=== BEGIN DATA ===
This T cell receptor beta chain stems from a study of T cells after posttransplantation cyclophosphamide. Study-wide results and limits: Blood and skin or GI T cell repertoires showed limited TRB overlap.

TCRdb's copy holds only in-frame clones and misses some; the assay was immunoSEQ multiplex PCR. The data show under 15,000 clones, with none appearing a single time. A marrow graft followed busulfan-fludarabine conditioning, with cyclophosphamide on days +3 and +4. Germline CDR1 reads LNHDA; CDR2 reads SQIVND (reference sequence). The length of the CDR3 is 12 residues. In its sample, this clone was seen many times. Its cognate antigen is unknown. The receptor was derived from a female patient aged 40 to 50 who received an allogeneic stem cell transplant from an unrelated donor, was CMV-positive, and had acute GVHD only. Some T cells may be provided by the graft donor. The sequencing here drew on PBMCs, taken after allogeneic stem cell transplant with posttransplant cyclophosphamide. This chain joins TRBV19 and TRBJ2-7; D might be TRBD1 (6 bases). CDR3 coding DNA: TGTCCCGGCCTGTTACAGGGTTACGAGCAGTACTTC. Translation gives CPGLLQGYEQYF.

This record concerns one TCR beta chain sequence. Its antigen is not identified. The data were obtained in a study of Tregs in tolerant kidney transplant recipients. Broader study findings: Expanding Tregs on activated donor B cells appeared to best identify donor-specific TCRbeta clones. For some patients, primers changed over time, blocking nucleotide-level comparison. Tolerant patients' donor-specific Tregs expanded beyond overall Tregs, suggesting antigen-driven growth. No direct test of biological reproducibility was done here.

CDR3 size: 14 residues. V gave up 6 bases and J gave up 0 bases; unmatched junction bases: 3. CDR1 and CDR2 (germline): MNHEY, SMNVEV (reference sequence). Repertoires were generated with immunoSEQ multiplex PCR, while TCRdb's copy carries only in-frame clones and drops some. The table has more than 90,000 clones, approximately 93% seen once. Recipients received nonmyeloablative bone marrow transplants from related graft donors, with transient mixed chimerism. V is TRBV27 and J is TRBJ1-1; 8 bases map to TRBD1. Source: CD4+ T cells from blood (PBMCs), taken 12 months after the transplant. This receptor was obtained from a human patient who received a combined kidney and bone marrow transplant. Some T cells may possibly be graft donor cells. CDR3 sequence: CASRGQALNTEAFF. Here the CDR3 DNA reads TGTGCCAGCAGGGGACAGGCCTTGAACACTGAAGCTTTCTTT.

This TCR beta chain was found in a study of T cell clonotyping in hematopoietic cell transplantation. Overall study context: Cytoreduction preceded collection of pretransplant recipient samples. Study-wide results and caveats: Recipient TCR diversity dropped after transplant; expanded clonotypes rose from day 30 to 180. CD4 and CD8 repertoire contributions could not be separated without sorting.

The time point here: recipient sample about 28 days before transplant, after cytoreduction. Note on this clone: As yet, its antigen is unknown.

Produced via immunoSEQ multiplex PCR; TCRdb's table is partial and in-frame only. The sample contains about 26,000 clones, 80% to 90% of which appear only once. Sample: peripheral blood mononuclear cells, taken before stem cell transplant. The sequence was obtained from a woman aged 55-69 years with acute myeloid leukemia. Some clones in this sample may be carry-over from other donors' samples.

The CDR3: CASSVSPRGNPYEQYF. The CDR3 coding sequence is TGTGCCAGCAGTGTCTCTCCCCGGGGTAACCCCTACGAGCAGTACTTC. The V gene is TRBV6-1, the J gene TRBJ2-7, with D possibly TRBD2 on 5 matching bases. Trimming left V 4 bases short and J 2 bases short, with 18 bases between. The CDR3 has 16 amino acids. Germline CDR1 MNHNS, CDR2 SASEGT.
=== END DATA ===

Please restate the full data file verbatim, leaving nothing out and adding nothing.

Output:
This T cell receptor beta chain stems from a study of T cells after posttransplantation cyclophosphamide. Study-wide results and limits: Blood and skin or GI T cell repertoires showed limited TRB overlap.

TCRdb's copy holds only in-frame clones and misses some; the assay was immunoSEQ multiplex PCR. The data show under 15,000 clones, with none appearing a single time. A marrow graft followed busulfan-fludarabine conditioning, with cyclophosphamide on days +3 and +4. Germline CDR1 reads LNHDA; CDR2 reads SQIVND (reference sequence). The length of the CDR3 is 12 residues. In its sample, this clone was seen many times. Its cognate antigen is unknown. The receptor was derived from a female patient aged 40 to 50 who received an allogeneic stem cell transplant from an unrelated donor, was CMV-positive, and had acute GVHD only. Some T cells may be provided by the graft donor. The sequencing here drew on PBMCs, taken after allogeneic stem cell transplant with posttransplant cyclophosphamide. This chain joins TRBV19 and TRBJ2-7; D might be TRBD1 (6 bases). CDR3 coding DNA: TGTCCCGGCCTGTTACAGGGTTACGAGCAGTACTTC. Translation gives CPGLLQGYEQYF.

This record concerns one TCR beta chain sequence. Its antigen is not identified. The data were obtained in a study of Tregs in tolerant kidney transplant recipients. Broader study findings: Expanding Tregs on activated donor B cells appeared to best identify donor-specific TCRbeta clones. For some patients, primers changed over time, blocking nucleotide-level comparison. Tolerant patients' donor-specific Tregs expanded beyond overall Tregs, suggesting antigen-driven growth. No direct test of biological reproducibility was done here.

CDR3 size: 14 residues. V gave up 6 bases and J gave up 0 bases; unmatched junction bases: 3. CDR1 and CDR2 (germline): MNHEY, SMNVEV (reference sequence). Repertoires were generated with immunoSEQ multiplex PCR, while TCRdb's copy carries only in-frame clones and drops some. The table has more than 90,000 clones, approximately 93% seen once. Recipients received nonmyeloablative bone marrow transplants from related graft donors, with transient mixed chimerism. V is TRBV27 and J is TRBJ1-1; 8 bases map to TRBD1. Source: CD4+ T cells from blood (PBMCs), taken 12 months after the transplant. This receptor was obtained from a human patient who received a combined kidney and bone marrow transplant. Some T cells may possibly be graft donor cells. CDR3 sequence: CASRGQALNTEAFF. Here the CDR3 DNA reads TGTGCCAGCAGGGGACAGGCCTTGAACACTGAAGCTTTCTTT.

This TCR beta chain was found in a study of T cell clonotyping in hematopoietic cell transplantation. Overall study context: Cytoreduction preceded collection of pretransplant recipient samples. Study-wide results and caveats: Recipient TCR diversity dropped after transplant; expanded clonotypes rose from day 30 to 180. CD4 and CD8 repertoire contributions could not be separated without sorting.

The time point here: recipient sample about 28 days before transplant, after cytoreduction. Note on this clone: As yet, its antigen is unknown.

Produced via immunoSEQ multiplex PCR; TCRdb's table is partial and in-frame only. The sample contains about 26,000 clones, 80% to 90% of which appear only once. Sample: peripheral blood mononuclear cells, taken before stem cell transplant. The sequence was obtained from a woman aged 55-69 years with acute myeloid leukemia. Some clones in this sample may be carry-over from other donors' samples.

The CDR3: CASSVSPRGNPYEQYF. The CDR3 coding sequence is TGTGCCAGCAGTGTCTCTCCCCGGGGTAACCCCTACGAGCAGTACTTC. The V gene is TRBV6-1, the J gene TRBJ2-7, with D possibly TRBD2 on 5 matching bases. Trimming left V 4 bases short and J 2 bases short, with 18 bases between. The CDR3 has 16 amino acids. Germline CDR1 MNHNS, CDR2 SASEGT.